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Sony A6300 Fast Start

Lesson 18 of 18

Camera Operation

John Greengo

Sony A6300 Fast Start

John Greengo

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Lesson Info

18. Camera Operation

Lesson Info

Camera Operation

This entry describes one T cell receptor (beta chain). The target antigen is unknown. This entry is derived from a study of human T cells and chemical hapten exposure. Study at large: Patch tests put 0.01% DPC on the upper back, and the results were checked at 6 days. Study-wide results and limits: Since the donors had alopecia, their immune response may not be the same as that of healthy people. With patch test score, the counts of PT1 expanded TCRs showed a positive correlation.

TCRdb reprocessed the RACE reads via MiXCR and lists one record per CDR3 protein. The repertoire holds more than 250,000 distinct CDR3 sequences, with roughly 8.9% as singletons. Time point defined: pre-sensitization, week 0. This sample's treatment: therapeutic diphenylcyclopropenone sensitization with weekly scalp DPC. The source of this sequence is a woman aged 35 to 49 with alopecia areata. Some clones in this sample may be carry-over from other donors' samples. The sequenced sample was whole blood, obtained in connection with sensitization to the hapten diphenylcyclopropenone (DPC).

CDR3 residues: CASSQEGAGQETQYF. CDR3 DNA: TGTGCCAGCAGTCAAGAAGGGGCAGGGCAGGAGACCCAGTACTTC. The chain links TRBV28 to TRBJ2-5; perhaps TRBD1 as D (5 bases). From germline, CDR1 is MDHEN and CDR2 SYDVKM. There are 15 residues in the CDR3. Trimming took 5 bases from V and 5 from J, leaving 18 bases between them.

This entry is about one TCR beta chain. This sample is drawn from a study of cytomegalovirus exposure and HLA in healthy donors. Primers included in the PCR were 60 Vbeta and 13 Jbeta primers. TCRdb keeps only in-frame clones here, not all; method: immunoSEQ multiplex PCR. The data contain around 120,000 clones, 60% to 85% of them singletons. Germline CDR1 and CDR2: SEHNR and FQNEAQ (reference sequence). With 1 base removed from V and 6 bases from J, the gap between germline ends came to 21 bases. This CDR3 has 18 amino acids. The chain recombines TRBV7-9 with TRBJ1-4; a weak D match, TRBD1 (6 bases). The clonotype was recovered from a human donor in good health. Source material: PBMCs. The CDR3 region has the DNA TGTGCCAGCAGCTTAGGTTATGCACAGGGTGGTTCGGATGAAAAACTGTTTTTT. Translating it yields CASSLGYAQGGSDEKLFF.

All right, so this last section is on the camera operation and what sort of things do you need to be thinking about and concerned about when you are actually out ready to go shoot photos. So obviously charging and installing the battery. Get that memory card formatted as we've been talking about. The image quality is obviously very important. Most people are gonna be on RAW. Some people on JPEG, but make sure it's set where you want it to be. You may need to go through the rest of your menu system if you've been using your camera in an unusual way. If you've been out doing star shots the night before or a light painting and you're gonna be out shooting a sunrise the next morning, probably very different settings. And so just think back to your last shooting session with the camera if you've done anything unusual. If you're gonna be shooting a really important event like a wedding or you're gonna be taking a big trip you're gonna be traveling overseas someplace, you're gonna wanna proba...